Sleep Debt: The Consequences of Sleep Loss on Your Mind & Body
Sleep deprivation is a major health issue due to its far-reaching consequences on your mind and body, and it is all too common in our fast-paced society.
According to the National Center for Biotechnology Information (NCBI), around 30% of the world’s population reports difficulty initiating sleep, difficulty maintaining sleep, waking too early, and non-restorative or restless sleep.
Although this percentage is less than half of the population, insomnia still affects tens of millions of people worldwide. Insomnia is only one of over 70 sleep disorders that affect 80 million Americans alone, according to the Alaska Sleep Foundation. The following are some alarming sleep facts regarding the other three most common sleep disorders.
3 Most Common Sleep Disorders
There are three common sleep disorders that comprise the majority of officially-diagnosed sleep issues with which people struggle.
Sleep apnea, the first we’re going to discuss, is also known as obstructive sleep apnea (OSA) and it affects approximately 20 million Americans. It’s estimated that as much as 80% of people with OSA might not even know they have it.
Restless Leg Syndrome
The second, Restless Leg Syndrome (RLS), is a neurological disorder characterized by an overwhelming and persistent need to move one’s legs, usually when the individual is at rest, that affects around 10% of adults and 2% of children to varying degrees.
Narcolepsy, the third disorder, is associated with brain dysfunction in controlling one’s sleep/wakefulness cycle and affects more than 200,000 Americans. The most common side effect of these three disorders is sleep deprivation.
Other Causes of Sleep Deprivation
Sleep disorders are not the only causes of sleep cycle disruptions. There are numerous other factors that can contribute to poor sleep health. Some of the more common include:
The bottom line concerning these statistics is that sleep deprivation is a concerning health risk that results in far-reaching consequences on the minds and bodies of millions of individuals.
- Underlying chronic illnesses and other health problems
- Mental health disorders
- Medication side effects
- Poor sleep hygiene
- Poor sleep environment
Regardless of the causes of difficulty sleeping, chronic sleep deprivation causes negative consequences that affect both your mind and body. What makes this sleep health issue even more complex is that some of the causes of sleep loss are often worsened by more sleep loss, thus increasing the chances of continuing sleep deprivation. To further complicate this issue, the negative effects of sleep deprivation can also be a contributor to more sleep loss.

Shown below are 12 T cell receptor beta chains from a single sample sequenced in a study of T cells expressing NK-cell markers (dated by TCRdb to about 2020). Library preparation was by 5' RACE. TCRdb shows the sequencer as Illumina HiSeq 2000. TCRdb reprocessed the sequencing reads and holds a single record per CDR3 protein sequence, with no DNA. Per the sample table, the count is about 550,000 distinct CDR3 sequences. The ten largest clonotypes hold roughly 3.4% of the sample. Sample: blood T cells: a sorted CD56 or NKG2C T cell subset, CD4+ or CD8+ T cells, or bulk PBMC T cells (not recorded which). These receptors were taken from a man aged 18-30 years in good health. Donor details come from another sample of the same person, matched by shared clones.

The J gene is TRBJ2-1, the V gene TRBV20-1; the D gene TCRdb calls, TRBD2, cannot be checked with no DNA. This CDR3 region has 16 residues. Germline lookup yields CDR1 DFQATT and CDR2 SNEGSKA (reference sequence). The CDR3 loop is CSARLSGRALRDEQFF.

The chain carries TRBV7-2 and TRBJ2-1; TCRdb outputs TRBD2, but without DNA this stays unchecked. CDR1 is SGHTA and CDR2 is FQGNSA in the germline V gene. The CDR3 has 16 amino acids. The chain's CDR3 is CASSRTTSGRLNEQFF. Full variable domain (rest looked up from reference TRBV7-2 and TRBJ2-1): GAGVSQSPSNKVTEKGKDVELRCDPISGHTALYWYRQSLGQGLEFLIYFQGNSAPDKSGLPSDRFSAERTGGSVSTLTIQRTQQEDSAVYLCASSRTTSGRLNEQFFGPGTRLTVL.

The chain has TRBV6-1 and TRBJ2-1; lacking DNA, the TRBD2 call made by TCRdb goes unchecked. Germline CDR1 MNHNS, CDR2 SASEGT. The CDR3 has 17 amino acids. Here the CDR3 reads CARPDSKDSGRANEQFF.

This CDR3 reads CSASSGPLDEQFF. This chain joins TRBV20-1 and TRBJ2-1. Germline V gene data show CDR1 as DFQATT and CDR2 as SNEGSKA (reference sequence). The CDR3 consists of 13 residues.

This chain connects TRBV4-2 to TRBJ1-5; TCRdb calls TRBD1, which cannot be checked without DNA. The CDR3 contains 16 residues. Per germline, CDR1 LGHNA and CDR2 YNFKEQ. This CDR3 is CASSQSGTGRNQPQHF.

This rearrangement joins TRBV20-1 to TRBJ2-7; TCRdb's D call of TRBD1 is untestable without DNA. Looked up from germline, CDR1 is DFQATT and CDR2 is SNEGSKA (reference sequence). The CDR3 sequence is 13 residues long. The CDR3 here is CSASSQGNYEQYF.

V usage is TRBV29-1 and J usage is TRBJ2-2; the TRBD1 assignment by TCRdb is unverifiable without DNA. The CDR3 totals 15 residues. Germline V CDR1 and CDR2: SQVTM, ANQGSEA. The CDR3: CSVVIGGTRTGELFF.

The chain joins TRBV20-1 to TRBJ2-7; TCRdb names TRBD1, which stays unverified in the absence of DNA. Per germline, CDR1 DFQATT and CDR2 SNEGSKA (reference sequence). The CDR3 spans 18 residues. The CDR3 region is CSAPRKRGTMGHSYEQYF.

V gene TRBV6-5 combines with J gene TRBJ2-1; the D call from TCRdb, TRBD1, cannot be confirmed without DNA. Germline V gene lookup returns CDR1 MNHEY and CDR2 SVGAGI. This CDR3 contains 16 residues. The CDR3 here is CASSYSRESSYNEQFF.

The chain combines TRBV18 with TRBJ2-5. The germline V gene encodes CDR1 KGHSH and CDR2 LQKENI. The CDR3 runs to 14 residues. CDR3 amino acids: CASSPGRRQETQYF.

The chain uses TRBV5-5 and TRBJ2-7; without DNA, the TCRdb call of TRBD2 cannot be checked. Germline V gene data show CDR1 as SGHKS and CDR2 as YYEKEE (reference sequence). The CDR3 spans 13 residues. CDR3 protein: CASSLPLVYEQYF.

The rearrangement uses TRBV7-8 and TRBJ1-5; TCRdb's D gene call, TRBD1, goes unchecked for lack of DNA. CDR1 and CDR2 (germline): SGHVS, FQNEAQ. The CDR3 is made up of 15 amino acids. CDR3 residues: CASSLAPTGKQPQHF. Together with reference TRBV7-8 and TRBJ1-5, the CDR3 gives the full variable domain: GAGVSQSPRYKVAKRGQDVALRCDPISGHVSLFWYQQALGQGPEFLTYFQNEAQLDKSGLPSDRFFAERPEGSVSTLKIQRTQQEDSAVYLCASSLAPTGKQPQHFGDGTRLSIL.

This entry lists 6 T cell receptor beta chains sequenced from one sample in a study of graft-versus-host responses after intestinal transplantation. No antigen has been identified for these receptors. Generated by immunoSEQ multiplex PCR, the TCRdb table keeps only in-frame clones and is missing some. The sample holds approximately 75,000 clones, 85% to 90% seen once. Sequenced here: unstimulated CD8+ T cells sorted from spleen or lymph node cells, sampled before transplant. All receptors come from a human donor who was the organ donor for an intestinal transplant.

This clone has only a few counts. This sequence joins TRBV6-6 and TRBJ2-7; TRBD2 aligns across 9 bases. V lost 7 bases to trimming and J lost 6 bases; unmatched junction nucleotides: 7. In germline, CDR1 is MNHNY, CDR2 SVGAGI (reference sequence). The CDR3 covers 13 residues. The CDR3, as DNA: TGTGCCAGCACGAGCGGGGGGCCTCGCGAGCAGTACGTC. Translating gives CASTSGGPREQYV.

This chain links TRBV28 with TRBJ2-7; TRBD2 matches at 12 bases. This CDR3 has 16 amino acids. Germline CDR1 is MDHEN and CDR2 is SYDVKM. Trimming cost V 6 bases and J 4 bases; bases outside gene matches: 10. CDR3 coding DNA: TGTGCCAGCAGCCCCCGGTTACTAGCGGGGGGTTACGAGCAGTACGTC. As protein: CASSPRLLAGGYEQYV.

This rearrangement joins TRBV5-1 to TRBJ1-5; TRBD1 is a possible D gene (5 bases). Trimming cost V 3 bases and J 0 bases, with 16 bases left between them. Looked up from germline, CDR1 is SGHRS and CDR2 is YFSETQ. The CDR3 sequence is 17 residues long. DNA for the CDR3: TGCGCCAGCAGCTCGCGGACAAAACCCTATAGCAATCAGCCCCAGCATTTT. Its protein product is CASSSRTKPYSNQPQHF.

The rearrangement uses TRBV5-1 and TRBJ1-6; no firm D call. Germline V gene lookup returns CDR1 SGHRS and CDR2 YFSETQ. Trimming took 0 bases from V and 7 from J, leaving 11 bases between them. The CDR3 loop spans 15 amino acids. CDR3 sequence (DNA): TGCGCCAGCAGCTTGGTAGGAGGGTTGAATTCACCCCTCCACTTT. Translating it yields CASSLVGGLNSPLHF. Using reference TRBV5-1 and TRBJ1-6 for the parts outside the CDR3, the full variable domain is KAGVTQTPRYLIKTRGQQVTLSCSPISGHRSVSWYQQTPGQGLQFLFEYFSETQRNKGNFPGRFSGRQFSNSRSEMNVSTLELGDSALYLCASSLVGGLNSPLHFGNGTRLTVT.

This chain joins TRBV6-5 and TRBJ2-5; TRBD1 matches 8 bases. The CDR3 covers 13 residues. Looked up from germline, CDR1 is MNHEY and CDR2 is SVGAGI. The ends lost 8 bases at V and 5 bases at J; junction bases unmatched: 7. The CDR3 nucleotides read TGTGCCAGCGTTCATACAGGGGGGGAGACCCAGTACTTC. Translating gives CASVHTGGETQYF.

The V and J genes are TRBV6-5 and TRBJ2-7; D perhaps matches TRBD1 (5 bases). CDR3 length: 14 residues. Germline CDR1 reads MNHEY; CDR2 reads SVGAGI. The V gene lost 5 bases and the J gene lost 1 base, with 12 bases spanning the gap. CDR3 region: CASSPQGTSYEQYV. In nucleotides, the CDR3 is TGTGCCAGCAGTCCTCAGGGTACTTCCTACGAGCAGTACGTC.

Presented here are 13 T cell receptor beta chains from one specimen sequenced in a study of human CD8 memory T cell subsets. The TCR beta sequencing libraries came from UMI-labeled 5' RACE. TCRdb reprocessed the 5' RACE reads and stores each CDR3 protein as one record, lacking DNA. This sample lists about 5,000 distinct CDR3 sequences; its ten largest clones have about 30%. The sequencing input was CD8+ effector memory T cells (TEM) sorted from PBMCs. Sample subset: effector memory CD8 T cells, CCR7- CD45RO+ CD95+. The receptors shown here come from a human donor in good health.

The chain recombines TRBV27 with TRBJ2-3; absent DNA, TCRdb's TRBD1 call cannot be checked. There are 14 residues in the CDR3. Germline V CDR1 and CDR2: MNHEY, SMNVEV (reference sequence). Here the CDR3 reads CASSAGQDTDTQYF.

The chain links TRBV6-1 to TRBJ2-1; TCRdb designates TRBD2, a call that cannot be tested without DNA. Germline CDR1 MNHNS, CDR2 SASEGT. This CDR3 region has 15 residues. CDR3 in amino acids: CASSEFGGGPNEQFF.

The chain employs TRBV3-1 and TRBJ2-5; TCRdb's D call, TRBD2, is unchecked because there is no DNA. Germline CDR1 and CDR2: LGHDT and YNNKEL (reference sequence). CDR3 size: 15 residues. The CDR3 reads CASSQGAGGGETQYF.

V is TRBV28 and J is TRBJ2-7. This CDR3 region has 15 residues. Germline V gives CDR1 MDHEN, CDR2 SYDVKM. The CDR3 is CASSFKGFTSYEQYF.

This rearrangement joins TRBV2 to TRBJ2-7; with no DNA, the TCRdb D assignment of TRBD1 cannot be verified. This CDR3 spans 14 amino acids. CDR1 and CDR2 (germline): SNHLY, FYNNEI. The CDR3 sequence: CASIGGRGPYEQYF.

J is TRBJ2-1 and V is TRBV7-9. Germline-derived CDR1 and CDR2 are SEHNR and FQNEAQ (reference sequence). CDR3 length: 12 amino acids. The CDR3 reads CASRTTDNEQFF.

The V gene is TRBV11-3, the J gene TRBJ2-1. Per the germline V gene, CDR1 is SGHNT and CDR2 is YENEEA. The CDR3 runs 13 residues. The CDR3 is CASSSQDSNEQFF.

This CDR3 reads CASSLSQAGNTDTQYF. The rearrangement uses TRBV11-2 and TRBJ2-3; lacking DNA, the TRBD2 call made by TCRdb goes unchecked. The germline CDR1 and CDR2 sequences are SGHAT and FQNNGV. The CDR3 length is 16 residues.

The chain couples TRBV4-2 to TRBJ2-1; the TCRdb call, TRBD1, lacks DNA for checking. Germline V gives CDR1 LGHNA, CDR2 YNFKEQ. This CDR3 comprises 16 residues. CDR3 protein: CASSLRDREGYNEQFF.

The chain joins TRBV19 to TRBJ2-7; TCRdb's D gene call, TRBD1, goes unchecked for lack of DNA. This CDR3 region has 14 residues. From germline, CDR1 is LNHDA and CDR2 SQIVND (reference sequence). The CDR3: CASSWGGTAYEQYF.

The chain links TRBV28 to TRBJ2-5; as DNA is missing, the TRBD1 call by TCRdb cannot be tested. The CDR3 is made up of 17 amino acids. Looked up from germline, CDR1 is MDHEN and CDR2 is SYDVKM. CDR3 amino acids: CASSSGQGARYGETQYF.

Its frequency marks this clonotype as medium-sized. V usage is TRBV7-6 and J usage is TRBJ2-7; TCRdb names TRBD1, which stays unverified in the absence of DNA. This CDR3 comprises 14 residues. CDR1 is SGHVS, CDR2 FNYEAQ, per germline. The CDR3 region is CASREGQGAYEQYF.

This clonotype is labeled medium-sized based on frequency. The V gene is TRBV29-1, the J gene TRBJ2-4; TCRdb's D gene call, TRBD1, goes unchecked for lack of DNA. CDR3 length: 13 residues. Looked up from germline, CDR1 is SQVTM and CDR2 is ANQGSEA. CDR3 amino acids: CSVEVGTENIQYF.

Effects of Sleep Deprivation
Consistent lack of sleep affects your immune system by decreasing your body’s production of protective proteins, known as cytokines, which are released during sleep. In addition, when going through periods of little rest, your body doesn’t produce adequate amounts of infection-fighting antibodies. You need sleep to fight off infectious diseases, in other words. In addition to transmittable diseases, sleep deprivation also puts you at higher risk for diabetes, obesity, and cardiovascular disease.
Mental & Emotional Imbalance
The relationship between sleep and your mental health is one of the most complex causal connections in the area of sleep loss. This is due to a cyclical reciprocation of overlapping symptoms. In a nutshell, no matter which came first - mental health problems or lack of sleep - one continually and negatively affects the other. However, how lack of sleep affects your mental health in a biological sense remains the same.
During REM sleep, your blood pressure, body temperature, blood pressure, and breathing increase as you are dreaming. It is during this period of sleep that memory and learning are enhanced and your brain processes emotion. With sleep disruption, neurotransmitters and stress hormones go haywire, which impairs emotional regulation and cognition. Hence, lack of deep sleep worsens the effects of mental health disorders, and vice versa.